Sometimes big is best and when it comes to longevity, this machine is tough to beat.
I wasn’t born when this machine was made, but good quality designs and engineering foresight, means that new parts fit retrospectively. Why aren’t all machines made this way?
Make and model: Nilfisk GM80 (large)
Fault reported: Poor running
Cost of replacement: £600-800 (approx.)
Manufacturer support: 8/10
Cost of parts: £14.94, inc. carriage
Hours spent on repair: 1.5 hours
Tools needed: Screwdrivers, test meter, soap and water etc
Sundry items: Silicone spray, WD-40, cleaning materials, wire wool
Repair difficulty: 3/10
Cups of coffee: X1
Biscuits: X2 Chocolate Hobnobs (that don’t dunk that well in coffee, truth be told)
Recently, I got the opportunity to tackle an industrial vacuum cleaner in need of a proper service, which had been in continual use since the late 1960’s. Judging by the condition it was in when I first received it in the workshop, I doubt that some parts of the machine had received any care since its first day at work.
The machine in question is a Nilfisk GM80 (large). It’s a ‘large’ as it has a milk-churn sized base to it, which means it can swallow a lot of dust. The large base has long been discontinued, but you can still buy the current smaller base, should yours be damaged. Indeed, the Nilfisk GM80 range of vacuum cleaners are all quite modular and feature different levels of filtration, depending on the specific environment they are put to use in. This means you can easily swap parts from donor machines to keep older machines going. The design means that parts seldom go obsolete, new parts just get improved and fit older models. Great news for sustainability.
Back to the machine in question. It had been covered for many years under a service contract, but for whatever reason, that company were no longer taking quite as much time as they should and applying as much care with each inspection. This ‘serviced’ machine had recently had a new motor (hence later model motor housing) but the basics of vacuum principles had been overlooked.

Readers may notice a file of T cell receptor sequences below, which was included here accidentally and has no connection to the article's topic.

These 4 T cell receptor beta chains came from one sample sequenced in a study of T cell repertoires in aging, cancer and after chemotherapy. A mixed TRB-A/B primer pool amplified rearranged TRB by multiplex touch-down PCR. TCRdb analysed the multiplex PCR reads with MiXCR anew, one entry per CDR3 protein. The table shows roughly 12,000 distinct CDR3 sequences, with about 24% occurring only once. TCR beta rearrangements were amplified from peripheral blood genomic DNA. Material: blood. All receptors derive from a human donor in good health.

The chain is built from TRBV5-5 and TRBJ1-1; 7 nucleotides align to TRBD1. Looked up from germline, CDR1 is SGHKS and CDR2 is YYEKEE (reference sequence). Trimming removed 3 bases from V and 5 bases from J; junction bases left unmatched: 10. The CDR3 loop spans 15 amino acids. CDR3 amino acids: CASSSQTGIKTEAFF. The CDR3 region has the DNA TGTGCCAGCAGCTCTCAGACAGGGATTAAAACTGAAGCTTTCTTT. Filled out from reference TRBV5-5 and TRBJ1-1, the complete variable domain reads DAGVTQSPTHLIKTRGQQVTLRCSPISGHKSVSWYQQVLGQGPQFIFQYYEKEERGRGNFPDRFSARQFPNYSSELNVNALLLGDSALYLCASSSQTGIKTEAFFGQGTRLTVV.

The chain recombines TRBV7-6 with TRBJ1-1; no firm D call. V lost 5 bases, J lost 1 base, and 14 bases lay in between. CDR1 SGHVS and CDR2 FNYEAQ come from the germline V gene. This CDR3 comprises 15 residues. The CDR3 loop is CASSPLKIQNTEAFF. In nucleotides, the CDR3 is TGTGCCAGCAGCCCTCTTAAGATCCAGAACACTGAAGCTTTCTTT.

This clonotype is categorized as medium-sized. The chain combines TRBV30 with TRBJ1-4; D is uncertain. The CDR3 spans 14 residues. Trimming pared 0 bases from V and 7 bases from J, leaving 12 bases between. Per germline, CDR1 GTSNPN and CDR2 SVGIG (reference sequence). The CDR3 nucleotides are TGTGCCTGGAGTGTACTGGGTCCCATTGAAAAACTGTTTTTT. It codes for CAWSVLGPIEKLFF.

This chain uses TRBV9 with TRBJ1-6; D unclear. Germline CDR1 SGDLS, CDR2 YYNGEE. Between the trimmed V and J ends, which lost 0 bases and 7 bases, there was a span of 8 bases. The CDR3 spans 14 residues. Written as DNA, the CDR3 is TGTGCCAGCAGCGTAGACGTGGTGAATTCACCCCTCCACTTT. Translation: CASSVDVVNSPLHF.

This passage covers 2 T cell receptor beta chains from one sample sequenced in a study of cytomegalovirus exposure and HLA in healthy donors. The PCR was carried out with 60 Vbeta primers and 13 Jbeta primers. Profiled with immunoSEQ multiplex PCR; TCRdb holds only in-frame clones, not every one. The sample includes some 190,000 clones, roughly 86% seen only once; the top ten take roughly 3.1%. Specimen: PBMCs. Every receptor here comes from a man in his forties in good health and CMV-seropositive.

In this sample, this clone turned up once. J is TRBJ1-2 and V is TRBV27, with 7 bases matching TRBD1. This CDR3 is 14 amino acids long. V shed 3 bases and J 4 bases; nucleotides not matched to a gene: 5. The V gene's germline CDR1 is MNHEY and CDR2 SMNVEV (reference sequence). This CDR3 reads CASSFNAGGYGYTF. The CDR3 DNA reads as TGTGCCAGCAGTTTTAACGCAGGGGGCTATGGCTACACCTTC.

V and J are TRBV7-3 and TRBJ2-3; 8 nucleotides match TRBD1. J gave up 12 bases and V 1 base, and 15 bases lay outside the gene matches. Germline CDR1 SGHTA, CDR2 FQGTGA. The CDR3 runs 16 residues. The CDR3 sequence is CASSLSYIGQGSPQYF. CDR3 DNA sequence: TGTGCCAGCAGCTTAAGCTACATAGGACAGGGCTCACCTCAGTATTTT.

I won’t go into the repair blow-by-blow, so here’s a summary of the work completed:
- clean of all rubber seals and mating surfaces, essential to avoid air leaks
- check and adjust all housing clips and adjust as necessary (all of them in this case)
- wash motor diffuser (this had been changed within the last year)
- wash main cotton filter (this had never been done, it was so clogged)
- wash motor intake filter
- check condition of motor brushes and bearing end-float (all fine)
- check and tighten electrical IEC connection
- inspect flex for damage (all OK)
The previous service agent had stated that the damaged hose (original 1960’s rubber item) was now unavailable and that a replacement was impossible. Impossible eh? That’s two letters too long.
Upon taking the old hose connectors apart (and removing layers of gaffer tape), I discovered that the internal diameter was similar to a Nilfisk-to-Numatic aftermarket adaptor and with a little adjustment, this 1960’s Nilfisk machine could be made compatible with Numatic’s vacuum cleaner hose design, which is much more abundant, here in the UK. So, with a little jiggery pokery, this machine is ready to work for its living, once again, with a shiny new hose.
So yet again, when an ‘expert’ tells you that something cannot be repaired, don’t necessarily take their word for it. A second opinion can sometimes save you time and money.
The repair didn’t break the bank either and I have since taken on more machine service work for this organisation.